Guest Column: Energy - the blood of a country

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Tuesday, February 13, 2018

By Andrés Alonso

Vicepresident of the directory of the National Electrical Coordinator of Chile

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Energy is to the economy of a country what blood is to the human body. When blood does not reach the cells in the correct quantity and quality, they do not feed well affecting the functioning of the organs and, ultimately, the whole body. Likewise, if the energy is not supplied with the appropriate security and price to all of us, the cells, and ultimately to the residential, commercial and industrial consumption, the organs of an economy, a whole country will be affected.

Chile could feel the effect of a significant increase in the price of energy during the natural gas crisis imported from Argentina in the past decade, especially since 2004. The measurements indicate that for the two years following this crisis, the Chilean economy of having a GDP growth of approximately 2%.

From the energy point of view, historically, Chile has been characterized by two opposing elements. On the one hand, 35 years ago it was the first country to create a regulation that allowed the liberalization of its energy market based on a solid institutional and legal structure, the basis of an adequate public policy. On the other hand, we have been poor in traditional energy resources. We have hydroelectricity located far from the centers of consumption and low quality coal, as well as practically no economic reserves of gas and oil.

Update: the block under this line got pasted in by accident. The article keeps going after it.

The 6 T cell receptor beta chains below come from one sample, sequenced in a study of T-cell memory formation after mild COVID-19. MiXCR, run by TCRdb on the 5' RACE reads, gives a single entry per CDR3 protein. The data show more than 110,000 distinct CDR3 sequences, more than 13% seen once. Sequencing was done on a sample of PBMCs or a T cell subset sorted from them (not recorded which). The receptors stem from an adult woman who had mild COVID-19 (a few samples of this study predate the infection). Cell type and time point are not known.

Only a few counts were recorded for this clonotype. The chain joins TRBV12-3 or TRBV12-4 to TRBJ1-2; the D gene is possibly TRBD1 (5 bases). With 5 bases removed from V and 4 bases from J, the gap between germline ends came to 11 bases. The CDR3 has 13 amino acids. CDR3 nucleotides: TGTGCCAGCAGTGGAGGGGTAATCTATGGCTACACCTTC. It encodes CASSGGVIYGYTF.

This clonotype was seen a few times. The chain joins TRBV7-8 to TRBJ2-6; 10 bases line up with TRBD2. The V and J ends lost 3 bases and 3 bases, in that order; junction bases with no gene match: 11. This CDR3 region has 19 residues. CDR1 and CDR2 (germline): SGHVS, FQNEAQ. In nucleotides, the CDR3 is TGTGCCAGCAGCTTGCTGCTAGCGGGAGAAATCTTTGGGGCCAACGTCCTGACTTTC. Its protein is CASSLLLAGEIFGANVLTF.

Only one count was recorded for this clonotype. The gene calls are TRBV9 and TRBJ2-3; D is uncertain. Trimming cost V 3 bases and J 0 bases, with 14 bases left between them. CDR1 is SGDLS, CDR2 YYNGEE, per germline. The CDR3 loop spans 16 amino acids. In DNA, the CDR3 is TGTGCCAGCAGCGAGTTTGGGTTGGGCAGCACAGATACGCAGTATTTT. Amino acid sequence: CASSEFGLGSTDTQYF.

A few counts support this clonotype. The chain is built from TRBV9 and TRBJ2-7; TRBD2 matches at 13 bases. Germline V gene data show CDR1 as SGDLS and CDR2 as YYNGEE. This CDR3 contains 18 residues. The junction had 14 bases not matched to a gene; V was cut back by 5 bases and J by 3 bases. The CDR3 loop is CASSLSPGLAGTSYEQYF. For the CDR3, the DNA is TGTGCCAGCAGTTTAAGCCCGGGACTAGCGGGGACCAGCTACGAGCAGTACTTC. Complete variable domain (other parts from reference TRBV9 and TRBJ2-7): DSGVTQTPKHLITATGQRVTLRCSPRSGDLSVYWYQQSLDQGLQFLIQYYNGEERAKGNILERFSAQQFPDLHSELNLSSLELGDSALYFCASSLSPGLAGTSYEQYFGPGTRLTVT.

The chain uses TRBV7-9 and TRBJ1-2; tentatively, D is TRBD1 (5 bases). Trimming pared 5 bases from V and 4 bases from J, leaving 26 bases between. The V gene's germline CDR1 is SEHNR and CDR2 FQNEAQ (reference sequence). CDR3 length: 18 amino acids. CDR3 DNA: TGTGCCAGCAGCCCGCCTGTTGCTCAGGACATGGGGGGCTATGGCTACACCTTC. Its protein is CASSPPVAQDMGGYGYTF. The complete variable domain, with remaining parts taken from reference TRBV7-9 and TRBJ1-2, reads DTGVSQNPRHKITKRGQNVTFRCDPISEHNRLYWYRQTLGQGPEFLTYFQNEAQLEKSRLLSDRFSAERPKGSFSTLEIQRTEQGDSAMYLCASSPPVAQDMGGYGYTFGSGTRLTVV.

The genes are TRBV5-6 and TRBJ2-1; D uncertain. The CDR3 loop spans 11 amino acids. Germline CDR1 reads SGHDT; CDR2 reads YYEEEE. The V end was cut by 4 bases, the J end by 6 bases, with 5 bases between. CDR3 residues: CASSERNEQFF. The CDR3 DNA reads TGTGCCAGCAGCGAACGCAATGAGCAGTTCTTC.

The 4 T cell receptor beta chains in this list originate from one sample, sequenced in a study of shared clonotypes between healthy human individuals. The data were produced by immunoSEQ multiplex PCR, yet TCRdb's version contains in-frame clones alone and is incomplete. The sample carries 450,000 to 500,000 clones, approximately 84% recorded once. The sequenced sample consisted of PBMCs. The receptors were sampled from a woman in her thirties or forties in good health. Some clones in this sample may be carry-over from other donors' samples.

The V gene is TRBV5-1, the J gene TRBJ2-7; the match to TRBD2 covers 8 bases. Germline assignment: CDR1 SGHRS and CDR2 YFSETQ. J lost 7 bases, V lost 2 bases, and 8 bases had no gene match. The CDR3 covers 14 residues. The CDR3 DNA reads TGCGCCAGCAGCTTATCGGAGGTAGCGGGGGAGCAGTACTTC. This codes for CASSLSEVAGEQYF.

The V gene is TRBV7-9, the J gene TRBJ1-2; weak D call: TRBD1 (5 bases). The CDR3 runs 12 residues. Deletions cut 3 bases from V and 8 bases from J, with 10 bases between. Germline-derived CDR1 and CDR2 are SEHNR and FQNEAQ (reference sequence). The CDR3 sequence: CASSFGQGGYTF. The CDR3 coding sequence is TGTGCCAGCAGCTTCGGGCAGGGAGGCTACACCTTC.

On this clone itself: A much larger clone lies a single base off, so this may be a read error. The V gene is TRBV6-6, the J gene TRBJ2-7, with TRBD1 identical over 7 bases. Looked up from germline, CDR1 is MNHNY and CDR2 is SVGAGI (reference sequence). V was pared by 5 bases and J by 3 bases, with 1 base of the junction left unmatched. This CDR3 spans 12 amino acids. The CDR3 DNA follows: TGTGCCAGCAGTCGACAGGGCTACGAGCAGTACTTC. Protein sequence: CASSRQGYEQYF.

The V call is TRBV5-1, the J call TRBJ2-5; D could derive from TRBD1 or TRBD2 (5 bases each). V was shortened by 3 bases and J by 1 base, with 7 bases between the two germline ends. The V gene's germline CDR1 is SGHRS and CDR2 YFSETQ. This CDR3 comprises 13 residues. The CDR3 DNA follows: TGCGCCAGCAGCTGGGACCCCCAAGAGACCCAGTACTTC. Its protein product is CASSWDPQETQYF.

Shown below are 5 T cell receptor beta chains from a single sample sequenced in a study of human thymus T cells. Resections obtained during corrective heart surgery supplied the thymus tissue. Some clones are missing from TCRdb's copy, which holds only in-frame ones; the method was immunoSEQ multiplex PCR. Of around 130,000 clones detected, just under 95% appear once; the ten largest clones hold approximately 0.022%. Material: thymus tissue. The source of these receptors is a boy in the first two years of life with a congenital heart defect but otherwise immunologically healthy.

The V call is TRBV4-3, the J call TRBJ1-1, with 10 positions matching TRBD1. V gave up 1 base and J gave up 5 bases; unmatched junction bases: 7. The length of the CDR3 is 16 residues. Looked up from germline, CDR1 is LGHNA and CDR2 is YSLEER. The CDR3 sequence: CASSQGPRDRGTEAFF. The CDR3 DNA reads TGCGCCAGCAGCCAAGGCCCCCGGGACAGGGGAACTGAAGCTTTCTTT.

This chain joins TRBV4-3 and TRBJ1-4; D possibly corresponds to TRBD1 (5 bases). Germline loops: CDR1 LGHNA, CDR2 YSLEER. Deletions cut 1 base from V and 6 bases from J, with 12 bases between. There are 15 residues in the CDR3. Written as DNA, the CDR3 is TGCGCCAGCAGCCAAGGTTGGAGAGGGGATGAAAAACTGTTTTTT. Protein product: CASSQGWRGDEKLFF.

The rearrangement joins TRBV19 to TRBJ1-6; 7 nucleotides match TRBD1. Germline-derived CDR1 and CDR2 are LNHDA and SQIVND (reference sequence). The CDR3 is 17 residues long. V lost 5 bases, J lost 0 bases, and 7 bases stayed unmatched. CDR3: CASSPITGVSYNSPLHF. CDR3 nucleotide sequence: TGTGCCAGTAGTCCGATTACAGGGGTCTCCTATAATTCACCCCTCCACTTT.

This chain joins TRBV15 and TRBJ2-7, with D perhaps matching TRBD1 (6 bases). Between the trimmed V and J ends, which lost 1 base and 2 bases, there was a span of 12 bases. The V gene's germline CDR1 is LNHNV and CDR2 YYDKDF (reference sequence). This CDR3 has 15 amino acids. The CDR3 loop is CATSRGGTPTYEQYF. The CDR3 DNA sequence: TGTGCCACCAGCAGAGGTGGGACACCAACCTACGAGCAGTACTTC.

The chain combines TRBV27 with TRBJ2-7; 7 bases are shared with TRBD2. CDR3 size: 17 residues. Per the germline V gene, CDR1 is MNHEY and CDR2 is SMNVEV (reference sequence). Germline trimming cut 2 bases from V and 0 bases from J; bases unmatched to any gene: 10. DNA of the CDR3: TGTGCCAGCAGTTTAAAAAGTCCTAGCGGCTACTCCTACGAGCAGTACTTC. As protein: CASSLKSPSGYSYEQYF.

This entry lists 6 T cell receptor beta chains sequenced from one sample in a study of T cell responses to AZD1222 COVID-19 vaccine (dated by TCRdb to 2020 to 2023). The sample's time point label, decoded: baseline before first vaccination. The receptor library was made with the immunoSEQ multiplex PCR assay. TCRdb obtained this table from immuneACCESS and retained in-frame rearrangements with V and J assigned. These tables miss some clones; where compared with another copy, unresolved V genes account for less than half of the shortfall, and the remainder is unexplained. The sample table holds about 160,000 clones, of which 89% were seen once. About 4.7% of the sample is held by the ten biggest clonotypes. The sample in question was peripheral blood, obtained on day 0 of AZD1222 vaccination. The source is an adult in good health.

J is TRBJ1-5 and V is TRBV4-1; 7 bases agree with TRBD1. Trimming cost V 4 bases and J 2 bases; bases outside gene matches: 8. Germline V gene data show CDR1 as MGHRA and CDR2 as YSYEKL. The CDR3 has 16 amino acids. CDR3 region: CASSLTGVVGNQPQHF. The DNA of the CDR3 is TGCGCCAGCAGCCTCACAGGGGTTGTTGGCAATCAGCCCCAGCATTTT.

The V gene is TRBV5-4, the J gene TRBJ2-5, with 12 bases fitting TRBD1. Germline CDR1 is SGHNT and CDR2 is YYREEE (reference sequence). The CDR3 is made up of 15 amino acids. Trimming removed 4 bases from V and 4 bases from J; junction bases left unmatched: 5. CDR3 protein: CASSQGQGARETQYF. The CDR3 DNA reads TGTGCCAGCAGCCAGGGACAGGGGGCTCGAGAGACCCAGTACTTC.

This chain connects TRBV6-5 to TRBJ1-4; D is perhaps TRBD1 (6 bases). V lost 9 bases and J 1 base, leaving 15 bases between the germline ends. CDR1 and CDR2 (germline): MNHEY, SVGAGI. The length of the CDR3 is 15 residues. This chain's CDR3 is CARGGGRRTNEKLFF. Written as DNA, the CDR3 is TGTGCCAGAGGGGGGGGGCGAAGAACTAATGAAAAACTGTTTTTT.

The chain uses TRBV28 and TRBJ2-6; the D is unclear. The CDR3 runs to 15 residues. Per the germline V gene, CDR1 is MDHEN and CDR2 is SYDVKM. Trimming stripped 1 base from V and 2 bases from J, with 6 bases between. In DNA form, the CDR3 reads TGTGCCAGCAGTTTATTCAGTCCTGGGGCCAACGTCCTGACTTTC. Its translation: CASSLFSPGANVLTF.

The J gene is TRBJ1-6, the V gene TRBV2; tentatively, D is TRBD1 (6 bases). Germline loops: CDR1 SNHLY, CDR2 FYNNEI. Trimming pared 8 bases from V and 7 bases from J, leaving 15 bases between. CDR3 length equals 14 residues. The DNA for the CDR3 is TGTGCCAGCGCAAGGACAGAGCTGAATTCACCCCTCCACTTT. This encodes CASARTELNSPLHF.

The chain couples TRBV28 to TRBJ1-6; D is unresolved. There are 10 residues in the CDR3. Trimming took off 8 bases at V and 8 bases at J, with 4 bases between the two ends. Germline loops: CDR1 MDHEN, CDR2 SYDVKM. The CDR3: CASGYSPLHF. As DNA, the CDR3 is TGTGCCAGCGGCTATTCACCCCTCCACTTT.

However, this combination of energy poverty with strength in public policy in our country is changing for the better. As a result of technological development, non-conventional renewable energies (NCRE), particularly solar and wind, have had significant cost reductions making them competitive, and fortunately Chile has abundant resources based on these energies.

The effects of this technological development together with appropriate public policies are already being appreciated. In the last two supply bids for electricity distributors carried out in 2016 and 2017, based on the amendments to the Electricity Law made in 2016, a reduction in the prices obtained was observed, so that Chilean consumers will save more than US$20bn over the existing price level in 2013. In the future, Chile will have, as a result of these tenders, one of the lowest energy prices in the world. The supply of these tenders is practically entirely based on NCRE.

Despite the great progress we have made in energy, there is still a pending task. At the level of electrical distribution, a technological revolution is taking place as a result of the reduction of costs in solar panels, energy storage, more powerful and economic sensors, the internet of things, etc. The new leap that Chile must take, as it did 35 years ago, is to become the first country in the world to create a regulation that allows the development of these technologies so that appropriate public policies and competitive energy resources can be integrated into a virtuous circle so that our body, Chile, has the blood it needs to develop – energy.

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The opinions in this article are those of the author and do not necessarily represent the opinions of the national electrical coordinator (CEN), its president or individual directors and are not related to the CEN.

Andrés Alonso is a former student of Singularity University and will be one of the speakers at the SingularityU Chile Summit , to be held on March 14 and 15 in Santiago, where he will talk about Electricity Industry Disruption: Mining and distribution. BNamericas subscribers can obtain a 10% discount to attend the event by completing this form.

The content is the author's full responsibility and does not necessarily reflect the opinion of BNamericas. We invite those interested to participate as a Guest Columnist to send an article for possible. To do this, contact the editor at electric@bnamericas.com.